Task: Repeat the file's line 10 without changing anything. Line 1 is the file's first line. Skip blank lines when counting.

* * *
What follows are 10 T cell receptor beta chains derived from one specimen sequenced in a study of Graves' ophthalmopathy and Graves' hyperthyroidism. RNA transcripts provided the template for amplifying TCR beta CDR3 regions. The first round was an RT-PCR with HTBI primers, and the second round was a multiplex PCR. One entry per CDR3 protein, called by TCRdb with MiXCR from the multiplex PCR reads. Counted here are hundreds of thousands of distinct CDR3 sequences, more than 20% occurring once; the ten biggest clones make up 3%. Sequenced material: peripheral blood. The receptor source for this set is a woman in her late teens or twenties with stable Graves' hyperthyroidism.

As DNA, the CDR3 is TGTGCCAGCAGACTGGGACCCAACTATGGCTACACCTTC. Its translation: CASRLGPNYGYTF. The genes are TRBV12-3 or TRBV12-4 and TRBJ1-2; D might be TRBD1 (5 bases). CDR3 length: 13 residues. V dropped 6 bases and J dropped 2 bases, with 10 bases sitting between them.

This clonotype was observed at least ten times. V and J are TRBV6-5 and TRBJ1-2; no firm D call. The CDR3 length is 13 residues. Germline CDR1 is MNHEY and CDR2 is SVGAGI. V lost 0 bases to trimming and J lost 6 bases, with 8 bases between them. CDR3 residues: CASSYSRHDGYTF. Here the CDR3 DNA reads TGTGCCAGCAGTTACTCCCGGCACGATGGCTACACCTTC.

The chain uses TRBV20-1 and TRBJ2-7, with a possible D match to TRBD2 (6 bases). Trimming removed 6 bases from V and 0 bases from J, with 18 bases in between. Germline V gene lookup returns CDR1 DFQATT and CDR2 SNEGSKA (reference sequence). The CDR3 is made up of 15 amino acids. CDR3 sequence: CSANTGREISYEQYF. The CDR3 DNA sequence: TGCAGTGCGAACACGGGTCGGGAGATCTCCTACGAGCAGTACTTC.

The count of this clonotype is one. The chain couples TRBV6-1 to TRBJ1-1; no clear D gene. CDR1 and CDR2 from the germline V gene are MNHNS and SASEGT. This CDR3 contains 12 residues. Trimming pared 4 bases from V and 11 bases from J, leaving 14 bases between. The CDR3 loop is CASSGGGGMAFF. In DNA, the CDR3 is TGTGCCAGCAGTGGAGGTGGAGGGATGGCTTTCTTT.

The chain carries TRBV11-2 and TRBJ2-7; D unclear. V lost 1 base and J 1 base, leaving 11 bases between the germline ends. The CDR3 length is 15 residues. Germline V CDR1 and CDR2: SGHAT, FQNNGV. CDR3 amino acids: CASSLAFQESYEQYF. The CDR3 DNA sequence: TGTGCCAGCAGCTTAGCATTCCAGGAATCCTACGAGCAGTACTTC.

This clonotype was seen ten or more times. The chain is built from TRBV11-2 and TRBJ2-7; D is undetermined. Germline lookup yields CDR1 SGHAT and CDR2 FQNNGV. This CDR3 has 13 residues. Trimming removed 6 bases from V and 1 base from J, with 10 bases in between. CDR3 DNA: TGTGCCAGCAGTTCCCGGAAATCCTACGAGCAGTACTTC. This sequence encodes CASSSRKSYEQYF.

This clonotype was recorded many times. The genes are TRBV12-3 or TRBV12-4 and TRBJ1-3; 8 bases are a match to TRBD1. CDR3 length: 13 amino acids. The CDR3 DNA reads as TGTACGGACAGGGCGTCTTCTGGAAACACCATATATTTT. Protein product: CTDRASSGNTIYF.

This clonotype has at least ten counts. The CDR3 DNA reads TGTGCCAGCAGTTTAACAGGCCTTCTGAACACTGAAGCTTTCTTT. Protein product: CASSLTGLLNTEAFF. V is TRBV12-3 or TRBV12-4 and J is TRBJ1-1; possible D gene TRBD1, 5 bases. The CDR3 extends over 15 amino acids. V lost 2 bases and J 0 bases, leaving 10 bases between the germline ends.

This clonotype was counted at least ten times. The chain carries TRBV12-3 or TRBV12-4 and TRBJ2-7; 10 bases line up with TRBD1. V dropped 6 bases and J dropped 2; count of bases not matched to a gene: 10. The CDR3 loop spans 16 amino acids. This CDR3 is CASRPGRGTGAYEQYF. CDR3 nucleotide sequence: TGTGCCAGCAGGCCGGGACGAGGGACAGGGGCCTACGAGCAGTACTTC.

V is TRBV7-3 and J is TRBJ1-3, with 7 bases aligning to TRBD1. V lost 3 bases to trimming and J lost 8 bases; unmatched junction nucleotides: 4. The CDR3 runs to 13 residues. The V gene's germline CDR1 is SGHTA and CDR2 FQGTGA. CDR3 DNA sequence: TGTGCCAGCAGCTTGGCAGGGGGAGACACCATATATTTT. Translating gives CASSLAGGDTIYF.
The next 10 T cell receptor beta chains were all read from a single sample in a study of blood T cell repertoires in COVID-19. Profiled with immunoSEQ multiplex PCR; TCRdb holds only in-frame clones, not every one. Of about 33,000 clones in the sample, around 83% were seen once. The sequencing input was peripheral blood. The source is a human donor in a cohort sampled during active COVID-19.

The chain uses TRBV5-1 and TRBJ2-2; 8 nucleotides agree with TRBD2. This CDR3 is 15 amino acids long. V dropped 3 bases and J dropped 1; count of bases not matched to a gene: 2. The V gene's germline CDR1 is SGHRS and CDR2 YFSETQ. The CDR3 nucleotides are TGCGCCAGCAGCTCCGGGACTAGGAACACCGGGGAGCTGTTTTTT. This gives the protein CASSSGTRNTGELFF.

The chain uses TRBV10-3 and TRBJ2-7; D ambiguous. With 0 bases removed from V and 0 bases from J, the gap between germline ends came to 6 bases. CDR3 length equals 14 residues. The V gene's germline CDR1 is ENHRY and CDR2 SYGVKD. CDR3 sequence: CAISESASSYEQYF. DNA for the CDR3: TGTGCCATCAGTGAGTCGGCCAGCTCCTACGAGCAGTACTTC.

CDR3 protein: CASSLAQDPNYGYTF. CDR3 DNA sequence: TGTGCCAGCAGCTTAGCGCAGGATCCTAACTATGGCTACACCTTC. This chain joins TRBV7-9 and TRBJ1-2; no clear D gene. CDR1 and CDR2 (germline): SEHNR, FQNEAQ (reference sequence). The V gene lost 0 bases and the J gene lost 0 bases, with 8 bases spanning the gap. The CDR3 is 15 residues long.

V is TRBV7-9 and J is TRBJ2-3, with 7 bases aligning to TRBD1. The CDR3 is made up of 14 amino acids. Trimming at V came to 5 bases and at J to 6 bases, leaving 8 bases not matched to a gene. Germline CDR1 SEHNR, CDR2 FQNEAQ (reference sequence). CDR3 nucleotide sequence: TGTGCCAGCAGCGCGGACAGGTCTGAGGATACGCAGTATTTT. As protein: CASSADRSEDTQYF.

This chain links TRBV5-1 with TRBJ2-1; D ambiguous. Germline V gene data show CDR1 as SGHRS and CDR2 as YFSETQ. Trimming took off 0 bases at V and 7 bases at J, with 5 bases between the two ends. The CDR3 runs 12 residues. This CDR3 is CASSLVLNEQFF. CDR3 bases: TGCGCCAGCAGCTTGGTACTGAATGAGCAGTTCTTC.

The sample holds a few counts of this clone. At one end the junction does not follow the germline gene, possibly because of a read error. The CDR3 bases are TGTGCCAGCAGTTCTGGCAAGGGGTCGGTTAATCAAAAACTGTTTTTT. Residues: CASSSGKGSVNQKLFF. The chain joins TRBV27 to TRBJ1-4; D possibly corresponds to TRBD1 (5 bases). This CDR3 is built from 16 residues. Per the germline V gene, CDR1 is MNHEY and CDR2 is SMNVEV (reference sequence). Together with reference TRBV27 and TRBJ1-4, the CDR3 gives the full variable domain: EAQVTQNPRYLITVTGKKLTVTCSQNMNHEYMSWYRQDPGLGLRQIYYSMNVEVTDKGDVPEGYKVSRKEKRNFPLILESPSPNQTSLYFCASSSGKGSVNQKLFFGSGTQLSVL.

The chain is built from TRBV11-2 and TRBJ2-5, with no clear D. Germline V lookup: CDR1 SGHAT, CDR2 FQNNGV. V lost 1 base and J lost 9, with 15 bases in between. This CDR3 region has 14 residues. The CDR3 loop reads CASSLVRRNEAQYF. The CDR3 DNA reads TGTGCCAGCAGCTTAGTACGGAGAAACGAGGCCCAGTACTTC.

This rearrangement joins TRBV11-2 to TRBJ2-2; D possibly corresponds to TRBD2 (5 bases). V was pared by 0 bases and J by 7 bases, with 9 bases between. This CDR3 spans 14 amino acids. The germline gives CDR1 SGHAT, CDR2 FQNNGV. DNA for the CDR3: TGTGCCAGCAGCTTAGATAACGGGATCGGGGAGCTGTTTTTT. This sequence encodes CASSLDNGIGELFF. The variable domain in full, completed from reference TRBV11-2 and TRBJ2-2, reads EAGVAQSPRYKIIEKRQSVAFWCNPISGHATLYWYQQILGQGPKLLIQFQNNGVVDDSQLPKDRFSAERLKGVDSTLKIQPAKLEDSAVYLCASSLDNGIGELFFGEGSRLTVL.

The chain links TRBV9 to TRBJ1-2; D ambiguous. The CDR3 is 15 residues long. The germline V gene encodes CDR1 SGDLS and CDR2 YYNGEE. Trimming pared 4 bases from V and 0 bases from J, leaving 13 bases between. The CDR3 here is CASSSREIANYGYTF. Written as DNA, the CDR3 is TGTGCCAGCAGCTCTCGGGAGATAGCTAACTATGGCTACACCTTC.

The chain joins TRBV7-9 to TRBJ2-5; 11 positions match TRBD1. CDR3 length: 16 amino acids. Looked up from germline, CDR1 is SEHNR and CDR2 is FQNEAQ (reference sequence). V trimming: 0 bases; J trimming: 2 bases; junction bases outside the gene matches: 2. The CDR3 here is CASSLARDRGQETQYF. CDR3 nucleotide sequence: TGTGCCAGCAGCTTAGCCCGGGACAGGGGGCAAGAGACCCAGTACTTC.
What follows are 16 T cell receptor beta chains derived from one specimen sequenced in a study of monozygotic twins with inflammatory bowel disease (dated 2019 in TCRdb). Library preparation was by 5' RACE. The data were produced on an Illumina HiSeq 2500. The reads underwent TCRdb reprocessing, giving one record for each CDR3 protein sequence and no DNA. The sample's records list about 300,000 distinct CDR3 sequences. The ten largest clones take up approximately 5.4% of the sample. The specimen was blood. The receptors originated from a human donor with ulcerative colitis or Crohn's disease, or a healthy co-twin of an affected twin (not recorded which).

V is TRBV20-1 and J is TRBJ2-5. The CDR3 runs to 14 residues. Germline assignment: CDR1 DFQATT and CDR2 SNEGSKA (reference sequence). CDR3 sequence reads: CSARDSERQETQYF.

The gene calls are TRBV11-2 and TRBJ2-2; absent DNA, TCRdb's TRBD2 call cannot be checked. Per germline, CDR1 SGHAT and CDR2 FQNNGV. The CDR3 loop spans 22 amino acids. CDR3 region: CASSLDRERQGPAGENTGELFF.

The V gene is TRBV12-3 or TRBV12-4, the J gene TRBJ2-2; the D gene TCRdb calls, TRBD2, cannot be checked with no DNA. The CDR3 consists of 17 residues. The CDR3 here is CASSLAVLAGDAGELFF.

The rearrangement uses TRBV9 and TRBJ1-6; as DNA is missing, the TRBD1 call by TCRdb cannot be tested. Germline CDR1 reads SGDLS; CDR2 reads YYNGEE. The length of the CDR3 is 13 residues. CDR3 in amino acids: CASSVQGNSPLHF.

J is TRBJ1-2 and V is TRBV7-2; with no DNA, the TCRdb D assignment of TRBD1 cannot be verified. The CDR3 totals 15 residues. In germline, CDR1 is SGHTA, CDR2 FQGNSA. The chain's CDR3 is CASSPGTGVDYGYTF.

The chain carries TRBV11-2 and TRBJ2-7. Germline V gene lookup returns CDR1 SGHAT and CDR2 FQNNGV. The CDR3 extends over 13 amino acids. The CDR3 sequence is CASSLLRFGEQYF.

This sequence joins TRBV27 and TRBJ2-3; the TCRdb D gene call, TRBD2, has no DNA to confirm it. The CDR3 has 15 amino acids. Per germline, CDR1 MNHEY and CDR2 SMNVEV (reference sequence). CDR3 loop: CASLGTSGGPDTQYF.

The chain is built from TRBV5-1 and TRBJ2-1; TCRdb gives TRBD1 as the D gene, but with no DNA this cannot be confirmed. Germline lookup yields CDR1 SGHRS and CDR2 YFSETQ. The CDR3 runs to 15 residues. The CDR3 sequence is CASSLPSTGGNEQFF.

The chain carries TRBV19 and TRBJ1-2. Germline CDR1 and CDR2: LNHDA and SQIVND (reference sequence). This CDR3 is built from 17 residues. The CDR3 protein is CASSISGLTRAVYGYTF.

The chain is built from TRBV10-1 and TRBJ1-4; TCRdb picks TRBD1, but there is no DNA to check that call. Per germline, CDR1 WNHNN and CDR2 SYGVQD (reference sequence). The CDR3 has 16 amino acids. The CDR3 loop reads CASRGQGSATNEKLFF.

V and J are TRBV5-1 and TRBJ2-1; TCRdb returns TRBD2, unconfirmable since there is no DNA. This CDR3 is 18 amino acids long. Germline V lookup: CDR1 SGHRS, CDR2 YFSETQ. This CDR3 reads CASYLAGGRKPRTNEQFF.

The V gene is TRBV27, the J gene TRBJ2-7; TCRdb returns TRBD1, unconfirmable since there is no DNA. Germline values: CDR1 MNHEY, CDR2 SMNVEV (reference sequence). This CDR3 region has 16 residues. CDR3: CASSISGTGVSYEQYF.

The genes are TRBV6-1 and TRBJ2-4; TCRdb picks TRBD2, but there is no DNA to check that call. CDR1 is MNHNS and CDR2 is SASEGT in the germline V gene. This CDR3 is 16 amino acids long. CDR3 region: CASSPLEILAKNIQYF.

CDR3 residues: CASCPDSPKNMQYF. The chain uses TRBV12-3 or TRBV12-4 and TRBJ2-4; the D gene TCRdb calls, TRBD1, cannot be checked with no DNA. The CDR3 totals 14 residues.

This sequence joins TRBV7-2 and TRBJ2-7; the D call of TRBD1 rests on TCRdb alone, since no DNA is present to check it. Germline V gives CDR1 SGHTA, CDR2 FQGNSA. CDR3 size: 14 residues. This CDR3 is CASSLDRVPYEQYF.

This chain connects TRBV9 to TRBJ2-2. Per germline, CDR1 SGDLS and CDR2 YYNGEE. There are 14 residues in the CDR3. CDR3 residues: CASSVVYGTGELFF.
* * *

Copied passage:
This clonotype was counted at least ten times. The chain carries TRBV12-3 or TRBV12-4 and TRBJ2-7; 10 bases line up with TRBD1. V dropped 6 bases and J dropped 2; count of bases not matched to a gene: 10. The CDR3 loop spans 16 amino acids. This CDR3 is CASRPGRGTGAYEQYF. CDR3 nucleotide sequence: TGTGCCAGCAGGCCGGGACGAGGGACAGGGGCCTACGAGCAGTACTTC.